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$2 Million grant to fund Gifted Education students

November 3, 2019

A $2.1 million grant from the U.S. Department of Education was awarded to the Purdue College of Education to investigate closing excellence and opportunity gaps for students from underserved populations in gifted education.

Nielsen Pereira, assistant professor in gifted, creative and talented studies, will spearhead this research project. Pereira will be joined by co-principal investigators Ronald Martella, professor of special education; Hua Hua Chang, Charles R. Hicks professor of educational psychology and research methodology; as well as Marcia Gentry, professor in gifted, creative and talented studies; Ophélie Desmet, Ph.D. candidate; and Jean Sunde Peterson, professor emerita. This project, spanning over the next five years, will focus on students from ethnically diverse and low-income backgrounds, and will seek to provide talent development opportunities for gifted students in STEM areas.

“The extended Achievement Motivation Enhancement model supports students from populations that have been traditionally underserved in gifted programs, by identifying their STEM learning potential and providing them with both the domain-specific skills and the socio-emotional skills needed to promote their talent development fully,” says Pereira.

The project will focus on a multi-tier model called the extended Achievement Motivation Enhancement (AME+) model, which provides students with both domain-specific and socio-emotional skills needed to fully develop their talent and skills within STEM areas.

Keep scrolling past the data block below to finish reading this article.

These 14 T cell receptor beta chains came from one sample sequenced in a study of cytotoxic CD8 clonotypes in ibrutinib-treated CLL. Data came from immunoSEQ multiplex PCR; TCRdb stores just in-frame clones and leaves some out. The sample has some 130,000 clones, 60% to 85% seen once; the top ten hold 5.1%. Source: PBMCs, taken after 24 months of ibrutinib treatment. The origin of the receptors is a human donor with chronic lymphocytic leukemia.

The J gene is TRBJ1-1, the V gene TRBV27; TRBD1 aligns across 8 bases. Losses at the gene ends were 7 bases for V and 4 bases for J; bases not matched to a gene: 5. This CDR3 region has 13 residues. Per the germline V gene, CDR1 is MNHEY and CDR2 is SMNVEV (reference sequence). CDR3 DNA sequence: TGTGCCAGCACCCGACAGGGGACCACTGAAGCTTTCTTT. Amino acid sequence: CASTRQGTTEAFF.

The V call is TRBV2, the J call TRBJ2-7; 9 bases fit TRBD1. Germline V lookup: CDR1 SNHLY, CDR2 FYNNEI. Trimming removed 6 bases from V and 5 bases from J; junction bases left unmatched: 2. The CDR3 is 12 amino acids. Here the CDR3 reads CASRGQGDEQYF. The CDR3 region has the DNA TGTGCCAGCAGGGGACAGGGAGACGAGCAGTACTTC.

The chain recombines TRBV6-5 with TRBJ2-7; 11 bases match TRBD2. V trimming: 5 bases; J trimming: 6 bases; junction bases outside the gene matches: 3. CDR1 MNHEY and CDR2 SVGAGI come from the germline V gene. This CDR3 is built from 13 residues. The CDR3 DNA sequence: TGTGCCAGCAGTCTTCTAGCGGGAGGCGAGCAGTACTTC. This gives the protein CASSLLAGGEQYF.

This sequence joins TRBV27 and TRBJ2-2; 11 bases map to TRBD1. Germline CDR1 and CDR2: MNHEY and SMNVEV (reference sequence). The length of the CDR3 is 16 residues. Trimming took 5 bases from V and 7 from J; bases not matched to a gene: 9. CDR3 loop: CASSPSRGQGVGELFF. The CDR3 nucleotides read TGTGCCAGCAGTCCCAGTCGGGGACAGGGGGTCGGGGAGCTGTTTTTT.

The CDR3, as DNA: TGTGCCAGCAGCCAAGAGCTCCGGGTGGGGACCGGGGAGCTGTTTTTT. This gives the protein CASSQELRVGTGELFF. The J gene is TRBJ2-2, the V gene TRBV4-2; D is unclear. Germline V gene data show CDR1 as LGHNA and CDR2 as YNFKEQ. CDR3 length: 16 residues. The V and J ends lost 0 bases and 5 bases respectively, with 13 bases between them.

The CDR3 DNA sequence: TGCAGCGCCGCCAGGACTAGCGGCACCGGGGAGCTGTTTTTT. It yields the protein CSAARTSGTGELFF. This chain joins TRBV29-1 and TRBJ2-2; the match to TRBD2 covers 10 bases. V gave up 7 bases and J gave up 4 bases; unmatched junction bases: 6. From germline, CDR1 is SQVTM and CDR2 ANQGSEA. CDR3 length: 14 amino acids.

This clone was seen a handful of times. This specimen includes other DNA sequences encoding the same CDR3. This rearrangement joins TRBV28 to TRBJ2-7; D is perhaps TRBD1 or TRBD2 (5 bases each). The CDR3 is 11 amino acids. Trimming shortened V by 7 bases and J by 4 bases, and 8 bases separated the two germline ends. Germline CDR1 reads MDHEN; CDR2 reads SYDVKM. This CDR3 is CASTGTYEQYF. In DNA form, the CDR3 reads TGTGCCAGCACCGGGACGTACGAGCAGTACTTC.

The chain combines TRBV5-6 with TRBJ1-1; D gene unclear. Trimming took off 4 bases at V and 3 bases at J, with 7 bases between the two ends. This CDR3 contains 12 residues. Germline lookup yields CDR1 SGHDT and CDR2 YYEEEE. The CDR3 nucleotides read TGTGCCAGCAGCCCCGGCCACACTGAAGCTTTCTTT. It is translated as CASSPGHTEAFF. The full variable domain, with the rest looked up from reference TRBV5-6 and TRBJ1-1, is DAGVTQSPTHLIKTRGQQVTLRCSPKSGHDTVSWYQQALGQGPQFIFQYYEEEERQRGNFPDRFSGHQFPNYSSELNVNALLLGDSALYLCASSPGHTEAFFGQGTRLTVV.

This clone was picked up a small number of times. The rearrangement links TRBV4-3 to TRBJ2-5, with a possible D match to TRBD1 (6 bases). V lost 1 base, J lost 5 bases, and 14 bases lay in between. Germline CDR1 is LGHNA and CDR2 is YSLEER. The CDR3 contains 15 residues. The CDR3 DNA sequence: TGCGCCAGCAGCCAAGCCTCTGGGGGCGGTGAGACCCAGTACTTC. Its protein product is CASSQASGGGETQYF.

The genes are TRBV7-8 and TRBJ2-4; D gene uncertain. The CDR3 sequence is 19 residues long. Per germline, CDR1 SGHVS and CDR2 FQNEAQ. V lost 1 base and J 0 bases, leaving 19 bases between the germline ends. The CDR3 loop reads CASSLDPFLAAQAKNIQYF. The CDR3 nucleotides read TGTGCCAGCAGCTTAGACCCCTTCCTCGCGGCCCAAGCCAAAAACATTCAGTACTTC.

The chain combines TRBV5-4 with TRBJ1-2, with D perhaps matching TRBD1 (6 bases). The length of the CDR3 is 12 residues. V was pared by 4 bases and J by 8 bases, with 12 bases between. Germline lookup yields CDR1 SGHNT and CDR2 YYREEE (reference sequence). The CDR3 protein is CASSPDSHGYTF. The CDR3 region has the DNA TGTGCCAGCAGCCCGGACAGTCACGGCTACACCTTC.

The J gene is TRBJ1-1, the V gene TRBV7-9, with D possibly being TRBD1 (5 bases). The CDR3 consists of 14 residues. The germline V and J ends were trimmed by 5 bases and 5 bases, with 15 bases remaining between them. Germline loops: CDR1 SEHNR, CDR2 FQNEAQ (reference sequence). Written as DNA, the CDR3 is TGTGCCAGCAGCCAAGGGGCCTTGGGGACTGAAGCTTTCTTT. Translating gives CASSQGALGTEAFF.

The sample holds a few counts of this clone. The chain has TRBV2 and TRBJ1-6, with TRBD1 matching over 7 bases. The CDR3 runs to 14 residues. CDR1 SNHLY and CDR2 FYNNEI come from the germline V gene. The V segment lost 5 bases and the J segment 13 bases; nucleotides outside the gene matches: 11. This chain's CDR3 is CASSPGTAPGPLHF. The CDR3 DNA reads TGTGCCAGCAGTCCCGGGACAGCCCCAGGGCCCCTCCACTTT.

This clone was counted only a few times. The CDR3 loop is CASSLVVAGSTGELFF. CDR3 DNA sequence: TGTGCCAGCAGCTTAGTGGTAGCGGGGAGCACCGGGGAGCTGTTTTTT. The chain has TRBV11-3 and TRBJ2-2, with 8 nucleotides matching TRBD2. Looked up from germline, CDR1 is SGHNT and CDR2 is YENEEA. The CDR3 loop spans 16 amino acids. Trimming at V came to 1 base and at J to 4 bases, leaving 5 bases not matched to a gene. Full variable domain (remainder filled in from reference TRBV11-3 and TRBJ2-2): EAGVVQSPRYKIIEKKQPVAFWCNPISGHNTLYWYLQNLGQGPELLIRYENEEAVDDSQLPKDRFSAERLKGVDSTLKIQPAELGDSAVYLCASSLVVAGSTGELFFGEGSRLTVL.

• Tier I of the model will be open to all students in the partner schools and involve training teachers in relationship-focused teaching practices, positive behavior support (PBS), effective instruction, and universal screening of aptitude and learning potential in STEM domains.
  • Tier II, which should involve a minimum of 40 students per school each semester and 1,000 students over four years, will focus on achievement motivation and STEM enrichment clusters, with an emphasis on computer science and engineering.
  • Lastly, Tier III includes personalized talent trajectories for each student, including achievement coaching and mentoring by industry professionals, with whom students will engage in real-world projects. Of the students participating in Tier II, a minimum of 20 students per school each semester will be selected to continue to Tier III support and enrichment for a total of 600 students over four years.

Over these next five years, Pereira and his team hope to implement the AME+ model in rural and high-poverty schools, improve teacher knowledge and skills regarding socio-emotional needs of their students, and increase student achievement and engagement in areas of STEM at the partner schools.

Filed Under: Faculty, News